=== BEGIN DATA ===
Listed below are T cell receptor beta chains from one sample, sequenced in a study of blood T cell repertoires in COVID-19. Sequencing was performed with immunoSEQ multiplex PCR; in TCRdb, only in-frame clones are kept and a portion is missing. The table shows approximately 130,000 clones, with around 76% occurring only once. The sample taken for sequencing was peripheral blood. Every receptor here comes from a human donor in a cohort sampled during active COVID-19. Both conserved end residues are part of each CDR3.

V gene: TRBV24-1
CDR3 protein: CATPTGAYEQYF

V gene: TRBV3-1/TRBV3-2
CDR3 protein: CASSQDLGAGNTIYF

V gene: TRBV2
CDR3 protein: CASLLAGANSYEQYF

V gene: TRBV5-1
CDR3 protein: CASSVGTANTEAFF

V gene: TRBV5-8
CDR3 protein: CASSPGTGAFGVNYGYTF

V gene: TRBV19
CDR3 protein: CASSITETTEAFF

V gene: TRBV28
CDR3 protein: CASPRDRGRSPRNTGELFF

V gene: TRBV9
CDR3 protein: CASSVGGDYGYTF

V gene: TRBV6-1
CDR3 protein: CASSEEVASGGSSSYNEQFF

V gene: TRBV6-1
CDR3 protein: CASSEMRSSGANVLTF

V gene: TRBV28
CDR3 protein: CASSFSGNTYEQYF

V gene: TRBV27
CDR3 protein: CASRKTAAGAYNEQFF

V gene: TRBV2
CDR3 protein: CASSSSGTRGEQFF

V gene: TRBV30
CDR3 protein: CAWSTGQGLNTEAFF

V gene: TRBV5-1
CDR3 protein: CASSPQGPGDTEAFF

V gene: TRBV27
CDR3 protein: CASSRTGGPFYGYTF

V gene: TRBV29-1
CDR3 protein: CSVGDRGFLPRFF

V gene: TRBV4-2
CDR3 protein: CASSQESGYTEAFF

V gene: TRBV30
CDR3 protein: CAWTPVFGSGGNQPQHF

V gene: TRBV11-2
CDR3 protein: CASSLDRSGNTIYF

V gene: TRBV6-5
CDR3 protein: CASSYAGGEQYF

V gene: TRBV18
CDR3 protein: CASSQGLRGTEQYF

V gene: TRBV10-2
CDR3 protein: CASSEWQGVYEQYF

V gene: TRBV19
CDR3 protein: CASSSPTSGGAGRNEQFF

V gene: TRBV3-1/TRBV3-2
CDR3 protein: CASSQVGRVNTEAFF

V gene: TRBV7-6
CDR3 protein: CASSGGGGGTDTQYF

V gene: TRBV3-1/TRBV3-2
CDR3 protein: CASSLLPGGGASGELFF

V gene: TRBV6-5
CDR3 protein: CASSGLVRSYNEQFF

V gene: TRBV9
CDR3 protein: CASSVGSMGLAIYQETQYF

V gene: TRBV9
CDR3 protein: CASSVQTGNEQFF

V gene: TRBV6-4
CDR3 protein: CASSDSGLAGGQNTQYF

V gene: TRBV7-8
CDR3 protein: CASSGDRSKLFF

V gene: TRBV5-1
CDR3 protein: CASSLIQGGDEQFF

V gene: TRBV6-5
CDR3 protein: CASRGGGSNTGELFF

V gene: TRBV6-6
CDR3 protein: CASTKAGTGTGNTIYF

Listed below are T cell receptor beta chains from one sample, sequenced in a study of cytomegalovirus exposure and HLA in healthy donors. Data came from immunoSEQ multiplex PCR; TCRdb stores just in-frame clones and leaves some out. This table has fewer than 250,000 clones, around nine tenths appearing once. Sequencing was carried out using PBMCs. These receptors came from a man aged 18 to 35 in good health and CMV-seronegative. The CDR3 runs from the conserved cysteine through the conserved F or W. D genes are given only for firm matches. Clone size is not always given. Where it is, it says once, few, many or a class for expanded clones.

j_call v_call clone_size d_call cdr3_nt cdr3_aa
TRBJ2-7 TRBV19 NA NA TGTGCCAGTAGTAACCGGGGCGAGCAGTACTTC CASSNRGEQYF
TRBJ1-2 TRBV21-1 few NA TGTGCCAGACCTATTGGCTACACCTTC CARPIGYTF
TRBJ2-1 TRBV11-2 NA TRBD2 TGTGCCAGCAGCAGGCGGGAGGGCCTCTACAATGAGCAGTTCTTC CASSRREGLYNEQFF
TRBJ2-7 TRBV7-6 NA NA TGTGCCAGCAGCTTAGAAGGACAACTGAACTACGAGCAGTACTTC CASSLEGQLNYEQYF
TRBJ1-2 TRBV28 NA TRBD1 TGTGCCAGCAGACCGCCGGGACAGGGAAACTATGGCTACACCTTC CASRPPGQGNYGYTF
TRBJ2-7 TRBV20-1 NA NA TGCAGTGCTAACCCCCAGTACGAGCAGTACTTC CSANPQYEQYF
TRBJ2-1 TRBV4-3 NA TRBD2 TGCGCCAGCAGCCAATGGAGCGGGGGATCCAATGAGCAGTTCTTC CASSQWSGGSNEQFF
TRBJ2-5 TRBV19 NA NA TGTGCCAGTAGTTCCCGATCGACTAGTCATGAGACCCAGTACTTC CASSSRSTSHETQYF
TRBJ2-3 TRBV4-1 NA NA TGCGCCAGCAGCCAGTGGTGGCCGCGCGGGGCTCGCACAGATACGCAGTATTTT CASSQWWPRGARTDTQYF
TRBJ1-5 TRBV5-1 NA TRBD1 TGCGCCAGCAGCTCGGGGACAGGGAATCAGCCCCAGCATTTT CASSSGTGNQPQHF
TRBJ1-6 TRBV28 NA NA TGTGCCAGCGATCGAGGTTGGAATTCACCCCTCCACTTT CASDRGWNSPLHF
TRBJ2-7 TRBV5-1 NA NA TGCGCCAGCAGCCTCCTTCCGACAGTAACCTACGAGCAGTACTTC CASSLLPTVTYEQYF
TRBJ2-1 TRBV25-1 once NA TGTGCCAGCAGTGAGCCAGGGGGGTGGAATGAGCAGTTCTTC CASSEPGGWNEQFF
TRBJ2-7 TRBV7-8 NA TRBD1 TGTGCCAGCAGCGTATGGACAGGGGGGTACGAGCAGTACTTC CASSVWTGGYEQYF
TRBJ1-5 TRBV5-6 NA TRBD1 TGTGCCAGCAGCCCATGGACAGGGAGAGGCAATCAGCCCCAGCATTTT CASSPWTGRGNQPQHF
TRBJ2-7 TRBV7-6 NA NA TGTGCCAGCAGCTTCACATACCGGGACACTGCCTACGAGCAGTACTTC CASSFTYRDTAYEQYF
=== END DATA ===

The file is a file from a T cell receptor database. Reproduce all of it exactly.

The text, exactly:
Listed below are T cell receptor beta chains from one sample, sequenced in a study of blood T cell repertoires in COVID-19. Sequencing was performed with immunoSEQ multiplex PCR; in TCRdb, only in-frame clones are kept and a portion is missing. The table shows approximately 130,000 clones, with around 76% occurring only once. The sample taken for sequencing was peripheral blood. Every receptor here comes from a human donor in a cohort sampled during active COVID-19. Both conserved end residues are part of each CDR3.

V gene: TRBV24-1
CDR3 protein: CATPTGAYEQYF

V gene: TRBV3-1/TRBV3-2
CDR3 protein: CASSQDLGAGNTIYF

V gene: TRBV2
CDR3 protein: CASLLAGANSYEQYF

V gene: TRBV5-1
CDR3 protein: CASSVGTANTEAFF

V gene: TRBV5-8
CDR3 protein: CASSPGTGAFGVNYGYTF

V gene: TRBV19
CDR3 protein: CASSITETTEAFF

V gene: TRBV28
CDR3 protein: CASPRDRGRSPRNTGELFF

V gene: TRBV9
CDR3 protein: CASSVGGDYGYTF

V gene: TRBV6-1
CDR3 protein: CASSEEVASGGSSSYNEQFF

V gene: TRBV6-1
CDR3 protein: CASSEMRSSGANVLTF

V gene: TRBV28
CDR3 protein: CASSFSGNTYEQYF

V gene: TRBV27
CDR3 protein: CASRKTAAGAYNEQFF

V gene: TRBV2
CDR3 protein: CASSSSGTRGEQFF

V gene: TRBV30
CDR3 protein: CAWSTGQGLNTEAFF

V gene: TRBV5-1
CDR3 protein: CASSPQGPGDTEAFF

V gene: TRBV27
CDR3 protein: CASSRTGGPFYGYTF

V gene: TRBV29-1
CDR3 protein: CSVGDRGFLPRFF

V gene: TRBV4-2
CDR3 protein: CASSQESGYTEAFF

V gene: TRBV30
CDR3 protein: CAWTPVFGSGGNQPQHF

V gene: TRBV11-2
CDR3 protein: CASSLDRSGNTIYF

V gene: TRBV6-5
CDR3 protein: CASSYAGGEQYF

V gene: TRBV18
CDR3 protein: CASSQGLRGTEQYF

V gene: TRBV10-2
CDR3 protein: CASSEWQGVYEQYF

V gene: TRBV19
CDR3 protein: CASSSPTSGGAGRNEQFF

V gene: TRBV3-1/TRBV3-2
CDR3 protein: CASSQVGRVNTEAFF

V gene: TRBV7-6
CDR3 protein: CASSGGGGGTDTQYF

V gene: TRBV3-1/TRBV3-2
CDR3 protein: CASSLLPGGGASGELFF

V gene: TRBV6-5
CDR3 protein: CASSGLVRSYNEQFF

V gene: TRBV9
CDR3 protein: CASSVGSMGLAIYQETQYF

V gene: TRBV9
CDR3 protein: CASSVQTGNEQFF

V gene: TRBV6-4
CDR3 protein: CASSDSGLAGGQNTQYF

V gene: TRBV7-8
CDR3 protein: CASSGDRSKLFF

V gene: TRBV5-1
CDR3 protein: CASSLIQGGDEQFF

V gene: TRBV6-5
CDR3 protein: CASRGGGSNTGELFF

V gene: TRBV6-6
CDR3 protein: CASTKAGTGTGNTIYF

Listed below are T cell receptor beta chains from one sample, sequenced in a study of cytomegalovirus exposure and HLA in healthy donors. Data came from immunoSEQ multiplex PCR; TCRdb stores just in-frame clones and leaves some out. This table has fewer than 250,000 clones, around nine tenths appearing once. Sequencing was carried out using PBMCs. These receptors came from a man aged 18 to 35 in good health and CMV-seronegative. The CDR3 runs from the conserved cysteine through the conserved F or W. D genes are given only for firm matches. Clone size is not always given. Where it is, it says once, few, many or a class for expanded clones.

j_call v_call clone_size d_call cdr3_nt cdr3_aa
TRBJ2-7 TRBV19 NA NA TGTGCCAGTAGTAACCGGGGCGAGCAGTACTTC CASSNRGEQYF
TRBJ1-2 TRBV21-1 few NA TGTGCCAGACCTATTGGCTACACCTTC CARPIGYTF
TRBJ2-1 TRBV11-2 NA TRBD2 TGTGCCAGCAGCAGGCGGGAGGGCCTCTACAATGAGCAGTTCTTC CASSRREGLYNEQFF
TRBJ2-7 TRBV7-6 NA NA TGTGCCAGCAGCTTAGAAGGACAACTGAACTACGAGCAGTACTTC CASSLEGQLNYEQYF
TRBJ1-2 TRBV28 NA TRBD1 TGTGCCAGCAGACCGCCGGGACAGGGAAACTATGGCTACACCTTC CASRPPGQGNYGYTF
TRBJ2-7 TRBV20-1 NA NA TGCAGTGCTAACCCCCAGTACGAGCAGTACTTC CSANPQYEQYF
TRBJ2-1 TRBV4-3 NA TRBD2 TGCGCCAGCAGCCAATGGAGCGGGGGATCCAATGAGCAGTTCTTC CASSQWSGGSNEQFF
TRBJ2-5 TRBV19 NA NA TGTGCCAGTAGTTCCCGATCGACTAGTCATGAGACCCAGTACTTC CASSSRSTSHETQYF
TRBJ2-3 TRBV4-1 NA NA TGCGCCAGCAGCCAGTGGTGGCCGCGCGGGGCTCGCACAGATACGCAGTATTTT CASSQWWPRGARTDTQYF
TRBJ1-5 TRBV5-1 NA TRBD1 TGCGCCAGCAGCTCGGGGACAGGGAATCAGCCCCAGCATTTT CASSSGTGNQPQHF
TRBJ1-6 TRBV28 NA NA TGTGCCAGCGATCGAGGTTGGAATTCACCCCTCCACTTT CASDRGWNSPLHF
TRBJ2-7 TRBV5-1 NA NA TGCGCCAGCAGCCTCCTTCCGACAGTAACCTACGAGCAGTACTTC CASSLLPTVTYEQYF
TRBJ2-1 TRBV25-1 once NA TGTGCCAGCAGTGAGCCAGGGGGGTGGAATGAGCAGTTCTTC CASSEPGGWNEQFF
TRBJ2-7 TRBV7-8 NA TRBD1 TGTGCCAGCAGCGTATGGACAGGGGGGTACGAGCAGTACTTC CASSVWTGGYEQYF
TRBJ1-5 TRBV5-6 NA TRBD1 TGTGCCAGCAGCCCATGGACAGGGAGAGGCAATCAGCCCCAGCATTTT CASSPWTGRGNQPQHF
TRBJ2-7 TRBV7-6 NA NA TGTGCCAGCAGCTTCACATACCGGGACACTGCCTACGAGCAGTACTTC CASSFTYRDTAYEQYF